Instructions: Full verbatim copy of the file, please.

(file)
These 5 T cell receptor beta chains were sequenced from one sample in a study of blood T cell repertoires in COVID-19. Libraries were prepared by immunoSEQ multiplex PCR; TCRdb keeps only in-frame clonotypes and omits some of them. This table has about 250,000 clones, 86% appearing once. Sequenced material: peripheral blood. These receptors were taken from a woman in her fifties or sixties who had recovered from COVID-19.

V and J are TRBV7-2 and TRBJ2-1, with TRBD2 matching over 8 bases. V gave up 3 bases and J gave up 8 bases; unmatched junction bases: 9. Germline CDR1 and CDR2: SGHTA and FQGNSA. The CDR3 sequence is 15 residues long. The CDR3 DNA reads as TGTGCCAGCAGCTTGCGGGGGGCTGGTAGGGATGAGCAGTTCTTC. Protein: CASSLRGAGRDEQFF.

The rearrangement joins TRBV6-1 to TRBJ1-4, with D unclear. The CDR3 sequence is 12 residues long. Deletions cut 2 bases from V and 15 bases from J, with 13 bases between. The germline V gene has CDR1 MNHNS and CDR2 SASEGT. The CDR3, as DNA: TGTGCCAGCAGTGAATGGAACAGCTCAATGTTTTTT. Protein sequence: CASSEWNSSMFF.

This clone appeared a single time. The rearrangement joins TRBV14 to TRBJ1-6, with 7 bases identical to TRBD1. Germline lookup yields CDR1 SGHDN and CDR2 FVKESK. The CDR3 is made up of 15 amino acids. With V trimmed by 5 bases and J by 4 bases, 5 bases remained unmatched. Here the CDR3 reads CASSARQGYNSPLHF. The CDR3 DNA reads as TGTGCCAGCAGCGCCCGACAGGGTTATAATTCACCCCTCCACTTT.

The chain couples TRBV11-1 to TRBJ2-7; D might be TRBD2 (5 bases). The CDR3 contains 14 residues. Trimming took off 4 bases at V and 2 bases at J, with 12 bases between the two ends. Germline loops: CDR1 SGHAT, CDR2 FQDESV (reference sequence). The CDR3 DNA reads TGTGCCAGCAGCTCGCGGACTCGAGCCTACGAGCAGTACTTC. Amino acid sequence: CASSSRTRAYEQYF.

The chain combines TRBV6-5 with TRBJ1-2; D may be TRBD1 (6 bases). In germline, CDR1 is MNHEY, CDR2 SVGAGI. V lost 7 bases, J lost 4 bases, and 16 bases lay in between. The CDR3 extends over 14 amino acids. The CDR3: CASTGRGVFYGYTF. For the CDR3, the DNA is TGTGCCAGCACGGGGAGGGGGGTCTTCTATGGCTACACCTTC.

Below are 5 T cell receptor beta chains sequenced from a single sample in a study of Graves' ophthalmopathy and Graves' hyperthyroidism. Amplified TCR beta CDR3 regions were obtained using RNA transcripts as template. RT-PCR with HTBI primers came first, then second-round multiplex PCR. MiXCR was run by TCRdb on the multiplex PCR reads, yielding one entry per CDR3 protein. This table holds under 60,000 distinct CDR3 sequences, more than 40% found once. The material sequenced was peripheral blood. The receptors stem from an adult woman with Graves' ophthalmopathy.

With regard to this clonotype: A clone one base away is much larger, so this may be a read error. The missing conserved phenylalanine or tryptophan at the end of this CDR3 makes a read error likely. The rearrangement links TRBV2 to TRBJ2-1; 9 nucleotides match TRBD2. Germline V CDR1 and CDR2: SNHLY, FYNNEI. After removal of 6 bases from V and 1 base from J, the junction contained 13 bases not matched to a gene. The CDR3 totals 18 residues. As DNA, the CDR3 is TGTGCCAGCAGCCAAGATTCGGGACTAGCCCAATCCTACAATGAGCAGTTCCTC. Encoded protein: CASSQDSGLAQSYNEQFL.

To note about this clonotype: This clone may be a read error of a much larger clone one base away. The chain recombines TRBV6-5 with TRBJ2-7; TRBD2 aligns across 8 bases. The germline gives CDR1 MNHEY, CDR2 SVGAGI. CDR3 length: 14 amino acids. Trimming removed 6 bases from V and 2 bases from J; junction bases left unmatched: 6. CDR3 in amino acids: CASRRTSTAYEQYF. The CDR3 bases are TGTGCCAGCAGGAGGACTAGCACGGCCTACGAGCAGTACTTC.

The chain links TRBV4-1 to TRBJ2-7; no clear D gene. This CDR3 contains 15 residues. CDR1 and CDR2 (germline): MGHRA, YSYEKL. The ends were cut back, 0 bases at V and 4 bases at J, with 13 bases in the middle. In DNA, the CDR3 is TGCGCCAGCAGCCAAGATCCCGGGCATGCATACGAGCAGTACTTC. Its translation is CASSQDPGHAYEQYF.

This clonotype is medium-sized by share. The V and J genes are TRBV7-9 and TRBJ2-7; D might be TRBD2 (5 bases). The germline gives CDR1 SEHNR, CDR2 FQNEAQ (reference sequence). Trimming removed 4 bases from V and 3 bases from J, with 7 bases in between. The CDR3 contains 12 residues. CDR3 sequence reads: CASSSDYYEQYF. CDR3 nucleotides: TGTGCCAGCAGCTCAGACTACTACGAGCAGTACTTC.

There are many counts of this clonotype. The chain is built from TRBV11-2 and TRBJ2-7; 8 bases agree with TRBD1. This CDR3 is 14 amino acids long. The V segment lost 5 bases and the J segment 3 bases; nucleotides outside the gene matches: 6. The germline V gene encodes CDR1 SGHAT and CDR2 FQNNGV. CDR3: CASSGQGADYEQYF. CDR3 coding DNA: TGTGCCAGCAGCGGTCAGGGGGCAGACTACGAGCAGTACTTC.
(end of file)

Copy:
These 5 T cell receptor beta chains were sequenced from one sample in a study of blood T cell repertoires in COVID-19. Libraries were prepared by immunoSEQ multiplex PCR; TCRdb keeps only in-frame clonotypes and omits some of them. This table has about 250,000 clones, 86% appearing once. Sequenced material: peripheral blood. These receptors were taken from a woman in her fifties or sixties who had recovered from COVID-19.

V and J are TRBV7-2 and TRBJ2-1, with TRBD2 matching over 8 bases. V gave up 3 bases and J gave up 8 bases; unmatched junction bases: 9. Germline CDR1 and CDR2: SGHTA and FQGNSA. The CDR3 sequence is 15 residues long. The CDR3 DNA reads as TGTGCCAGCAGCTTGCGGGGGGCTGGTAGGGATGAGCAGTTCTTC. Protein: CASSLRGAGRDEQFF.

The rearrangement joins TRBV6-1 to TRBJ1-4, with D unclear. The CDR3 sequence is 12 residues long. Deletions cut 2 bases from V and 15 bases from J, with 13 bases between. The germline V gene has CDR1 MNHNS and CDR2 SASEGT. The CDR3, as DNA: TGTGCCAGCAGTGAATGGAACAGCTCAATGTTTTTT. Protein sequence: CASSEWNSSMFF.

This clone appeared a single time. The rearrangement joins TRBV14 to TRBJ1-6, with 7 bases identical to TRBD1. Germline lookup yields CDR1 SGHDN and CDR2 FVKESK. The CDR3 is made up of 15 amino acids. With V trimmed by 5 bases and J by 4 bases, 5 bases remained unmatched. Here the CDR3 reads CASSARQGYNSPLHF. The CDR3 DNA reads as TGTGCCAGCAGCGCCCGACAGGGTTATAATTCACCCCTCCACTTT.

The chain couples TRBV11-1 to TRBJ2-7; D might be TRBD2 (5 bases). The CDR3 contains 14 residues. Trimming took off 4 bases at V and 2 bases at J, with 12 bases between the two ends. Germline loops: CDR1 SGHAT, CDR2 FQDESV (reference sequence). The CDR3 DNA reads TGTGCCAGCAGCTCGCGGACTCGAGCCTACGAGCAGTACTTC. Amino acid sequence: CASSSRTRAYEQYF.

The chain combines TRBV6-5 with TRBJ1-2; D may be TRBD1 (6 bases). In germline, CDR1 is MNHEY, CDR2 SVGAGI. V lost 7 bases, J lost 4 bases, and 16 bases lay in between. The CDR3 extends over 14 amino acids. The CDR3: CASTGRGVFYGYTF. For the CDR3, the DNA is TGTGCCAGCACGGGGAGGGGGGTCTTCTATGGCTACACCTTC.

Below are 5 T cell receptor beta chains sequenced from a single sample in a study of Graves' ophthalmopathy and Graves' hyperthyroidism. Amplified TCR beta CDR3 regions were obtained using RNA transcripts as template. RT-PCR with HTBI primers came first, then second-round multiplex PCR. MiXCR was run by TCRdb on the multiplex PCR reads, yielding one entry per CDR3 protein. This table holds under 60,000 distinct CDR3 sequences, more than 40% found once. The material sequenced was peripheral blood. The receptors stem from an adult woman with Graves' ophthalmopathy.

With regard to this clonotype: A clone one base away is much larger, so this may be a read error. The missing conserved phenylalanine or tryptophan at the end of this CDR3 makes a read error likely. The rearrangement links TRBV2 to TRBJ2-1; 9 nucleotides match TRBD2. Germline V CDR1 and CDR2: SNHLY, FYNNEI. After removal of 6 bases from V and 1 base from J, the junction contained 13 bases not matched to a gene. The CDR3 totals 18 residues. As DNA, the CDR3 is TGTGCCAGCAGCCAAGATTCGGGACTAGCCCAATCCTACAATGAGCAGTTCCTC. Encoded protein: CASSQDSGLAQSYNEQFL.

To note about this clonotype: This clone may be a read error of a much larger clone one base away. The chain recombines TRBV6-5 with TRBJ2-7; TRBD2 aligns across 8 bases. The germline gives CDR1 MNHEY, CDR2 SVGAGI. CDR3 length: 14 amino acids. Trimming removed 6 bases from V and 2 bases from J; junction bases left unmatched: 6. CDR3 in amino acids: CASRRTSTAYEQYF. The CDR3 bases are TGTGCCAGCAGGAGGACTAGCACGGCCTACGAGCAGTACTTC.

The chain links TRBV4-1 to TRBJ2-7; no clear D gene. This CDR3 contains 15 residues. CDR1 and CDR2 (germline): MGHRA, YSYEKL. The ends were cut back, 0 bases at V and 4 bases at J, with 13 bases in the middle. In DNA, the CDR3 is TGCGCCAGCAGCCAAGATCCCGGGCATGCATACGAGCAGTACTTC. Its translation is CASSQDPGHAYEQYF.

This clonotype is medium-sized by share. The V and J genes are TRBV7-9 and TRBJ2-7; D might be TRBD2 (5 bases). The germline gives CDR1 SEHNR, CDR2 FQNEAQ (reference sequence). Trimming removed 4 bases from V and 3 bases from J, with 7 bases in between. The CDR3 contains 12 residues. CDR3 sequence reads: CASSSDYYEQYF. CDR3 nucleotides: TGTGCCAGCAGCTCAGACTACTACGAGCAGTACTTC.

There are many counts of this clonotype. The chain is built from TRBV11-2 and TRBJ2-7; 8 bases agree with TRBD1. This CDR3 is 14 amino acids long. The V segment lost 5 bases and the J segment 3 bases; nucleotides outside the gene matches: 6. The germline V gene encodes CDR1 SGHAT and CDR2 FQNNGV. CDR3: CASSGQGADYEQYF. CDR3 coding DNA: TGTGCCAGCAGCGGTCAGGGGGCAGACTACGAGCAGTACTTC.